It’s almost 30 years since production of Rover’s smart, compact saloon ended, but should you be tempted by the bargain prices? We certainly think so…
‘ You can now pick up a sound example of a 213 or 216 for under £1000’
Those who bemoaned the demise of the last Triumph car – the Acclaim – didn’t have to wait long for a replacement, but this time the new model sported Rover’s Viking badge on its nose. Launched in 1984, the Rover 200 (or SD3 to aficionados) was once again based on the Honda Ballade and offered buyers a neatly-styled saloon with upmarket pretentions.
A touch pricier than mainstream rivals like the Volkswagen Jetta and Ford Orion, there was a choice of two models – the 213 powered by a sweetspinning 1.3-litre Honda engine, or the 216 that utilised BL’s punchier but less refined S- Series motor.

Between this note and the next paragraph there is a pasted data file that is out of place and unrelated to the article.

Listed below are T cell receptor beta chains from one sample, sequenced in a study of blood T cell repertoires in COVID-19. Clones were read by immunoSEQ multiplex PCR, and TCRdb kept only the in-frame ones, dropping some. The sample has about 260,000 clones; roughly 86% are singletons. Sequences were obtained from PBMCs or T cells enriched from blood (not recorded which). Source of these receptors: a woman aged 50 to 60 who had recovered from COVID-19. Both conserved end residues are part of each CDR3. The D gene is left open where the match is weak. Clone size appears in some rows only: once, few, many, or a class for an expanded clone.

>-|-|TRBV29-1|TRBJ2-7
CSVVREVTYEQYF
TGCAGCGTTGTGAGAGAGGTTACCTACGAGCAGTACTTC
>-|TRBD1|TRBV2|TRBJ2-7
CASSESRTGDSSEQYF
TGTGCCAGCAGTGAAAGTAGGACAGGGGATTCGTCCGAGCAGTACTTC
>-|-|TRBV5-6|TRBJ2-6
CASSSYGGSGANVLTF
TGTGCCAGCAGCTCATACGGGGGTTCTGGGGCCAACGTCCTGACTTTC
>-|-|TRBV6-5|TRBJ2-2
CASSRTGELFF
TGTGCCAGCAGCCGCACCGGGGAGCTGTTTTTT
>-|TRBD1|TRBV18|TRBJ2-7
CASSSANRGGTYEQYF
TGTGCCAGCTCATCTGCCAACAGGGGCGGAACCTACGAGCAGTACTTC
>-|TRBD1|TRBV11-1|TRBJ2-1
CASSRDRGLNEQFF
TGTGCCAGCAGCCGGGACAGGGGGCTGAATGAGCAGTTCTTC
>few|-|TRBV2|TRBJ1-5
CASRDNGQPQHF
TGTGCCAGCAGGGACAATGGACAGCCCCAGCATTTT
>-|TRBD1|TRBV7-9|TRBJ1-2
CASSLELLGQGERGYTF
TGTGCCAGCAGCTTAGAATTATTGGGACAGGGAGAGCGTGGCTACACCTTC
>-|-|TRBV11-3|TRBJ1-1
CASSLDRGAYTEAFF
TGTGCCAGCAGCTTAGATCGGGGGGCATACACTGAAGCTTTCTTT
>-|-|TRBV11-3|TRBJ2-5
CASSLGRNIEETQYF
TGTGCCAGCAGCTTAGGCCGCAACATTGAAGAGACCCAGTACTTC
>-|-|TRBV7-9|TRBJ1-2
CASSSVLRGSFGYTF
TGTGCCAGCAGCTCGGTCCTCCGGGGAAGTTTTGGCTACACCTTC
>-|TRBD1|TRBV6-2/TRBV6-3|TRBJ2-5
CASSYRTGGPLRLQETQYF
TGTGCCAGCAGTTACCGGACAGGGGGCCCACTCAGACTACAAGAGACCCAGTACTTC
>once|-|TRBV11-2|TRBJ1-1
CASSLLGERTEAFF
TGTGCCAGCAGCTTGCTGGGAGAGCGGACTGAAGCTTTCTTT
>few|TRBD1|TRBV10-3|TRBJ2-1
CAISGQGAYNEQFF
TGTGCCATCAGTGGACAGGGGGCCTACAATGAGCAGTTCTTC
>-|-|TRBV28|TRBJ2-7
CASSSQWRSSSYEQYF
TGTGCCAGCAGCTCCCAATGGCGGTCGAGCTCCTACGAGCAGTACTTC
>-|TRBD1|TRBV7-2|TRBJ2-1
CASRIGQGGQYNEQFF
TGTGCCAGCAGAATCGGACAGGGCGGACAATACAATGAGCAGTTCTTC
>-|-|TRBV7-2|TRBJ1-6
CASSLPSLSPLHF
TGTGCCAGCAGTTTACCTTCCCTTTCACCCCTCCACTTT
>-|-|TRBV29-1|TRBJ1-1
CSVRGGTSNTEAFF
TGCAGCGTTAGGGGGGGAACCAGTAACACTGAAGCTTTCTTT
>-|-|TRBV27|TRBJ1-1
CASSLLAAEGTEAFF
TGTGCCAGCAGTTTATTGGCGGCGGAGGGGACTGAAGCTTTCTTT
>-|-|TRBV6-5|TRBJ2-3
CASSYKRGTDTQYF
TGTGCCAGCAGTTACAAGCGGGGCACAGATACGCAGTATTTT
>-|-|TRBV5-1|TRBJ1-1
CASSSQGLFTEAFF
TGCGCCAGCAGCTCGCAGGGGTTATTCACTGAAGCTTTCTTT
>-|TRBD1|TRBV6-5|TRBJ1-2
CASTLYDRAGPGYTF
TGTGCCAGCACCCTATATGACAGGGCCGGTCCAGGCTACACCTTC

You can now pick up a sound example of either for under £1000, which is a proper classic bargain, but the question is – should you?
Well, yes, becauses there was plenty to like about Rover’s new model, not least a comfortable and well-specced interior that definitely felt a cut above other rival saloon contenders. Most models came with smart seat fabrics and a smattering of glossy wood, and there was always the lure of the Vanden Plas model for some added plushness. And Rover didn’t forget those who liked something a bit sportier, the 216 Vitesse boasting a Lucas-injected 103bhp along with sports seats, a rear spoiler and natty cross-spoke alloys. But whichever model you opted for, the SD3 was a pleasant drive with a decent blend of ride and handling composure, something that wasn’t dented by the lack of power assistance for the steering. It wasn’t the roomiest saloon around and it quickly gained a reputation for appealing to the more mature buyer (did someone mention Hyacinth Bucket?), but we should hold neither of those things against it. Corrosion decimated their numbers, which makes this AngloJapanese Rover one worth saving.